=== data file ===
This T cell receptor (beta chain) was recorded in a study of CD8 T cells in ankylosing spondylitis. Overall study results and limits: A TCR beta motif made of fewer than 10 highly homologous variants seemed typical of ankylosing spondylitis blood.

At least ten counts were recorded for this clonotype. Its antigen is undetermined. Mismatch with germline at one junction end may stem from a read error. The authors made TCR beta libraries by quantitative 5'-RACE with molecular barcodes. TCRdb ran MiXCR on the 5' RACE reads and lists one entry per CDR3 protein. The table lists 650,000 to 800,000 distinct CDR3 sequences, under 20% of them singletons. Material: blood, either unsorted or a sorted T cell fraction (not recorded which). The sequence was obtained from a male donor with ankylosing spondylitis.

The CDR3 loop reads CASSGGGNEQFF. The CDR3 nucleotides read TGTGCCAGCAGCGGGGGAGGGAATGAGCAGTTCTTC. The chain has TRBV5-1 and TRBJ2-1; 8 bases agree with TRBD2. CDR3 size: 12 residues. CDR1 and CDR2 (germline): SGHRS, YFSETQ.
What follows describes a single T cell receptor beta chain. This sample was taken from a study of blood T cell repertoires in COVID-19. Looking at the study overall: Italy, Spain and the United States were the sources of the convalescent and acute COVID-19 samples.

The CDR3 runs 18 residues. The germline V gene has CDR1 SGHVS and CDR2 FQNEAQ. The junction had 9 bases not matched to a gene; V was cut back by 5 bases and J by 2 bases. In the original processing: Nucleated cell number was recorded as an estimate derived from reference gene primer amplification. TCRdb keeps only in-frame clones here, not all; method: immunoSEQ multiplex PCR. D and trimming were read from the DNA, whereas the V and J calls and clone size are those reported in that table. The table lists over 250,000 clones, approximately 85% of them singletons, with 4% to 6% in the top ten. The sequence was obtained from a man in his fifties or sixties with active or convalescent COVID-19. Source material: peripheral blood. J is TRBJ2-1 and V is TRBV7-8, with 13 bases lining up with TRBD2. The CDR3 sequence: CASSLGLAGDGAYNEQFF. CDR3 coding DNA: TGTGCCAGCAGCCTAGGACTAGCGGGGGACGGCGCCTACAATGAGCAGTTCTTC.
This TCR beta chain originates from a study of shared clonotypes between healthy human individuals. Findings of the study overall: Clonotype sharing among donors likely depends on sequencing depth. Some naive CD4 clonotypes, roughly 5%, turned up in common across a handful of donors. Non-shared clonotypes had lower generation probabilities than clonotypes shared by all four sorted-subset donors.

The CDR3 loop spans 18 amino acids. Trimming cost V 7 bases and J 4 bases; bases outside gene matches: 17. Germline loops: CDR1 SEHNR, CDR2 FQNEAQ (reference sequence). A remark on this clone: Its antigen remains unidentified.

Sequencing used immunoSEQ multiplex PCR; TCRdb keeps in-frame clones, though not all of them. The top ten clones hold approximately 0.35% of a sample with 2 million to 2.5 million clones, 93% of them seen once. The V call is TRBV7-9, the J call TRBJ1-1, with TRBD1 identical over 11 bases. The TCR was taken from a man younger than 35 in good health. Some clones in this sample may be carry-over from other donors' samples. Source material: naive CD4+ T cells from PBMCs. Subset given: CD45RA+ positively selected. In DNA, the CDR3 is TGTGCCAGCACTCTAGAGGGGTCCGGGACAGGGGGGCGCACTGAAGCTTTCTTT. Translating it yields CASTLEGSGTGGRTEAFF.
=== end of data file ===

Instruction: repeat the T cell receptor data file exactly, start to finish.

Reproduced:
This T cell receptor (beta chain) was recorded in a study of CD8 T cells in ankylosing spondylitis. Overall study results and limits: A TCR beta motif made of fewer than 10 highly homologous variants seemed typical of ankylosing spondylitis blood.

At least ten counts were recorded for this clonotype. Its antigen is undetermined. Mismatch with germline at one junction end may stem from a read error. The authors made TCR beta libraries by quantitative 5'-RACE with molecular barcodes. TCRdb ran MiXCR on the 5' RACE reads and lists one entry per CDR3 protein. The table lists 650,000 to 800,000 distinct CDR3 sequences, under 20% of them singletons. Material: blood, either unsorted or a sorted T cell fraction (not recorded which). The sequence was obtained from a male donor with ankylosing spondylitis.

The CDR3 loop reads CASSGGGNEQFF. The CDR3 nucleotides read TGTGCCAGCAGCGGGGGAGGGAATGAGCAGTTCTTC. The chain has TRBV5-1 and TRBJ2-1; 8 bases agree with TRBD2. CDR3 size: 12 residues. CDR1 and CDR2 (germline): SGHRS, YFSETQ.
What follows describes a single T cell receptor beta chain. This sample was taken from a study of blood T cell repertoires in COVID-19. Looking at the study overall: Italy, Spain and the United States were the sources of the convalescent and acute COVID-19 samples.

The CDR3 runs 18 residues. The germline V gene has CDR1 SGHVS and CDR2 FQNEAQ. The junction had 9 bases not matched to a gene; V was cut back by 5 bases and J by 2 bases. In the original processing: Nucleated cell number was recorded as an estimate derived from reference gene primer amplification. TCRdb keeps only in-frame clones here, not all; method: immunoSEQ multiplex PCR. D and trimming were read from the DNA, whereas the V and J calls and clone size are those reported in that table. The table lists over 250,000 clones, approximately 85% of them singletons, with 4% to 6% in the top ten. The sequence was obtained from a man in his fifties or sixties with active or convalescent COVID-19. Source material: peripheral blood. J is TRBJ2-1 and V is TRBV7-8, with 13 bases lining up with TRBD2. The CDR3 sequence: CASSLGLAGDGAYNEQFF. CDR3 coding DNA: TGTGCCAGCAGCCTAGGACTAGCGGGGGACGGCGCCTACAATGAGCAGTTCTTC.
This TCR beta chain originates from a study of shared clonotypes between healthy human individuals. Findings of the study overall: Clonotype sharing among donors likely depends on sequencing depth. Some naive CD4 clonotypes, roughly 5%, turned up in common across a handful of donors. Non-shared clonotypes had lower generation probabilities than clonotypes shared by all four sorted-subset donors.

The CDR3 loop spans 18 amino acids. Trimming cost V 7 bases and J 4 bases; bases outside gene matches: 17. Germline loops: CDR1 SEHNR, CDR2 FQNEAQ (reference sequence). A remark on this clone: Its antigen remains unidentified.

Sequencing used immunoSEQ multiplex PCR; TCRdb keeps in-frame clones, though not all of them. The top ten clones hold approximately 0.35% of a sample with 2 million to 2.5 million clones, 93% of them seen once. The V call is TRBV7-9, the J call TRBJ1-1, with TRBD1 identical over 11 bases. The TCR was taken from a man younger than 35 in good health. Some clones in this sample may be carry-over from other donors' samples. Source material: naive CD4+ T cells from PBMCs. Subset given: CD45RA+ positively selected. In DNA, the CDR3 is TGTGCCAGCACTCTAGAGGGGTCCGGGACAGGGGGGCGCACTGAAGCTTTCTTT. Translating it yields CASTLEGSGTGGRTEAFF.